News from the Archive

Remembering Joseph A. Wapner

February 27th, 2017
Joseph A. Wapner

We’re sad to learn that Judge Joseph A. Wapner passed away on Sunday, February 26, 2017 at the age of 97. Wapner attended USC Law School and is best known as the presiding judge on the landmark syndicated series The People's Court, a post he held for twelve years. He also served as a lawyer and a judge for the Los Angeles Municipal and Superior Court. After The People’s Court ended, Wapner also presided over another courtroom series, Animal Court, (for the Animal Planet cable network), and made other television appearances,(including a memorable case he judged between David Letterman and Johnny Carson on The Tonight Show Starring Johnny Carson). 

Below are some excerpts from his 2005 Archive interview: 

On the origins of The People's Court:

On his proudest achievement:

On how he'd like to be remembered:

Watch Joseph A. Wapner's full Archive interview and read his obituary in The New York Times.

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Sammy Smooches Archie: All in the Family's "Sammy's Visit" Turns 45

February 19th, 2017
Sammy's Visit

It's been called "the kiss of infamy." Sure, there have been many great on-screen kisses over the years -- Scarlett and Rhett in Gone with the Wind, Milton and Karen in From Here to Eternity, Winnie and Kevin on The Wonder Years ... but the most unexpected and down-right hilarious kiss of all time, at least on the small-screen, has to be that between Sammy Davis Jr. and Archie Bunker on the "Sammy's Visit" episode of All in the Family.

The February 19, 1972 show featured Archie Bunker moonlighting as a cab driver who had Sammy Davis Jr. as a passenger in his cab one night. Davis left his briefcase in the car and Archie arranges for Davis to come to the Hauser Street house to retrieve the case. The two discuss how Archie's daughter and son-in-law think he's prejudiced, and the exchange ends with Davis wanting a picture with Archie. On the count of three, Davis kisses Archie on the cheek, garnering one of the biggest laughs and most memorable moments in TV history:

According to director John Rich, Davis' appearance on the show stems from Davis' guest spot on The Tonight Show with Johnny Carson - where Davis expressed an interest in coming on All in the Family. Writer Bill Dana pitched to All in the Family co-creator Norman Lear a plausible way for Davis to end up in Archie Bunker's house, but Lear was originally wary, not wanting a big-name entertainer to shift the emphasis of the show. Dana's premise was believable, though, and his script ultimately highlighted both Archie's bigotry and the show's clever sense of sarcasm:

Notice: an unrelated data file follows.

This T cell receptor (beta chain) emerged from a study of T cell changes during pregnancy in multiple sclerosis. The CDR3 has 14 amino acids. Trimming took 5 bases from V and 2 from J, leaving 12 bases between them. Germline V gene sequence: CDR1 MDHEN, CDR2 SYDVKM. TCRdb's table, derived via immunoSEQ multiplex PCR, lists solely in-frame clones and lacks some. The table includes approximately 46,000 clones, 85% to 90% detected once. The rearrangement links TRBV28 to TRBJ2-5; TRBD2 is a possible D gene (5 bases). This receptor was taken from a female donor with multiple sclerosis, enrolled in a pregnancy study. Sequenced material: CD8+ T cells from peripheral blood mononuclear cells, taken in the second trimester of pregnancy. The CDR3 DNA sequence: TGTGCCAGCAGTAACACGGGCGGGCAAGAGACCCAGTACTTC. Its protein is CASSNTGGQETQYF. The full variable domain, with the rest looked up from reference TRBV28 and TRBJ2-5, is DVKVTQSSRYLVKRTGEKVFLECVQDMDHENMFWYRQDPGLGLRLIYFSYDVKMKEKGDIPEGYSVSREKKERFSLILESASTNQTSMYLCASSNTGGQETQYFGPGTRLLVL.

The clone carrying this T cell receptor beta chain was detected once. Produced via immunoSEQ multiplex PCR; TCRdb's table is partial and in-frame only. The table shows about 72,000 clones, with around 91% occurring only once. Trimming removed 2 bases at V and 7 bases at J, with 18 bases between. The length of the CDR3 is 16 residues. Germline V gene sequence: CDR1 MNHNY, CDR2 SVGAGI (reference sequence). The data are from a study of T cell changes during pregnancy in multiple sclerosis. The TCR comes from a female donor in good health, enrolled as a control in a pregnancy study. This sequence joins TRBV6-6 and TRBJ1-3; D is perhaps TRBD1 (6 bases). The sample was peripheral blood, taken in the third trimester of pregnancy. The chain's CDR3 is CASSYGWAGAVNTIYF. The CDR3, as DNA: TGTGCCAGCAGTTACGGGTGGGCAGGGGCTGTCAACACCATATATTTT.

Davis was worried about having to memorize the dialogue for his part and wanted to use cue cards, but Rich wanted Davis to act under the same conditions as the other cast members:

Thanks to all involved with the episode for bringing Sammy and Archie together for a truly genius Kodak moment. 

Read more about the famous episode, which placed 13th on TV Guide’s list of "The 100 Greatest Episodes of All Time," at our "Sammy's Visit" show page.

- by Adrienne Faillace

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The Archive Celebrates Presidents' Day

February 17th, 2017

Celebrate Presidents' Day with our latest Google Cultural Institute exhibit: American Presidential Inaugurations. Hear stories from the people who reported on inaugurations and inaugural balls, and those who worked on them behind the scenes. This exhibit is part of Google's American Democracy Project

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Archive Lovebirds: Your Favorite TV Couples!

February 14th, 2017

Sometimes a couple just has chemistry. You can't always define exactly why two people fit together so perfectly, but you can almost see the sparks fly when halves so seamlessly make a whole. Luckily for all of us, television has provided many of these terrific twosomes over the years -- couples that we can't wait to see argue and make up, scheme and fall flat, or visit with nosy neighbors. TV's power couples make us want to tune in week after week, or daily, if applicable, to watch magic happen over and over again.